Cary Grant Is Suave Spy in “Charade”
Reviewed by Shirrel Rhoades
Cary Grant was suave. Suave when being chased by biplanes with Eva Marie Saint in “North By Northwest.” Suave when thwarting spies with Ingrid Bergman in “Notorious.” Suave when driving along the winding roads of the French Riviera with Grace Kelly in “To Catch a Thief.”
That suave manner – once described as “high comedy with polished words” – was the trademark persona of a British vaudeville performer born as Archibald Alexander Leach.
Once when an interviewer observed, “Everybody would like to be Cary Grant,” the actor replied, “So would I.”
Thus it will come as no surprise that Cary Grant is suave in “Charade,” the romantic spy suspense thriller comedy that is this week’s selection for Monday Classic Movies, Mary Sparacio’s weekly series at the Tropic Cinema.
Paired in “Charade” with elegant Audrey Hepburn, Grant is at his comedic best as a double – no, make that quintuple – agent on the trail of stolen gold. Turns out, there are also a number of other shady characters after the same loot. And all of them are plying their duplicitous tradecraft on poor Audrey Hepburn, whose murdered husband supposedly stole the missing fortune.
This pack of are-they-good-or-bad guys includes Walter Matthau, James Coburn, Ned Glass, and George Kennedy.
It’s a cat-and-mouse game that keeps you (and Hepburn) guessing. Who can she trust?
Grant is morally ambiguous up till the end – something he deftly accomplished in an early Alfred Hitchcock masterpiece called “Suspicion.”
“Charade” can certainly be described as Hitchcockian. Although directed by Stanley Donen (“Singin’ In the Rain,” “Two for the Road,” “Arabesque”), it has been referred to as “the best Hitchcock movie that Hitchcock never made.”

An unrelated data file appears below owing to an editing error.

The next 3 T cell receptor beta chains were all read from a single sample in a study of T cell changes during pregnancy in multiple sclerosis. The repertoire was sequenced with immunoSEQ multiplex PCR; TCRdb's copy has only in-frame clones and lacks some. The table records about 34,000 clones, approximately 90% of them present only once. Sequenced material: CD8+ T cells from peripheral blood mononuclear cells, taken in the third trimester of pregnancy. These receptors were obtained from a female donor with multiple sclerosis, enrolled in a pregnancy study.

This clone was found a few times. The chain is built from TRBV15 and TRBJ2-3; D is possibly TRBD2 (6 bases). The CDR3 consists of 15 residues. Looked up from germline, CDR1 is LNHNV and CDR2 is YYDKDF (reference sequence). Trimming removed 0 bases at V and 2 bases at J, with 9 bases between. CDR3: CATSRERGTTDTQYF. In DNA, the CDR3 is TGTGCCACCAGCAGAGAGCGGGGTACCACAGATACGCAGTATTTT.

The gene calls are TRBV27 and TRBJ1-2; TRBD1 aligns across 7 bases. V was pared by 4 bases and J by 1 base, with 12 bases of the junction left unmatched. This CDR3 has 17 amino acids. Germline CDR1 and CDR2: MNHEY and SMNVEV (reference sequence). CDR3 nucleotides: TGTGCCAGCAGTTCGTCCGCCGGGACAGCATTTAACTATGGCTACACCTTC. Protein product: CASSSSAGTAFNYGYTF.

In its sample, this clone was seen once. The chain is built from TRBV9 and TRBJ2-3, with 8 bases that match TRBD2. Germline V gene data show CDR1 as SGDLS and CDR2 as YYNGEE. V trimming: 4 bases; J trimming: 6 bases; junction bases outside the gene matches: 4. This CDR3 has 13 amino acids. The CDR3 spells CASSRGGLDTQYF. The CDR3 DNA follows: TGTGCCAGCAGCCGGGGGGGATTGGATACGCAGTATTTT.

Grant knew how to play Hitchcockian characters, having starred in four movies directed by the Master of Suspense.
Despite Alfred Hitchcock’s reputation for disliking actors, he once remarked that Grant was “the only actor I ever loved in my whole life.”
Peter Stone did the screenplay for “Charade,” liking it so well that he used his own pen name of Peter Joshua as one of Cary Grant’s identities in the film. And when Stone’s original story was later remade as a movie called “The Truth About Charlie,” Mark Wahlberg’s character is called Joshua Peters.
A strong plot, other films have been based on “Charade.” There’s a Hindi movie titled “Chura Liyaa Hai Tumme” that is adapted from Stone’s screenplay, as well as a Bengali movie called “Kokhono Megh.”
But these subsequent remakes pale when compared to Cary Grant’s masterful performance in the original.
Ian Fleming said he partially modeled his fictional spy James Bond on Cary Grant. In fact, Grant turned down the 007 role in “Dr. No,” believing himself too old at 58 to play the character.
The following year when he took the role of the spy in “Charade,” he felt he was too old to play the love interest for Audrey Hepburn, who was 26 years younger than him, insisting that the script be changed to show she was pursuing him and not vice versa. He even added a number of jokes about their difference in age.
Odd that only two years later he married Dyan Cannon, who was 33 years his junior.
When Grant retired the following year, he never worked in movies again, despite valiant attempts by Stanley Kubrick, Howard Hawks, and Billy Wilder to lure him back.
Cary Grant was ranked #2 on The Greatest Screen Legends actor list by the American Film Institute. Bogey got the #1 slot.
But suave? No one has ever done it better.
As director Howard Hawks said, “Grant was so far the best that there isn’t anybody to be compared to him.”
[from Solares Hill]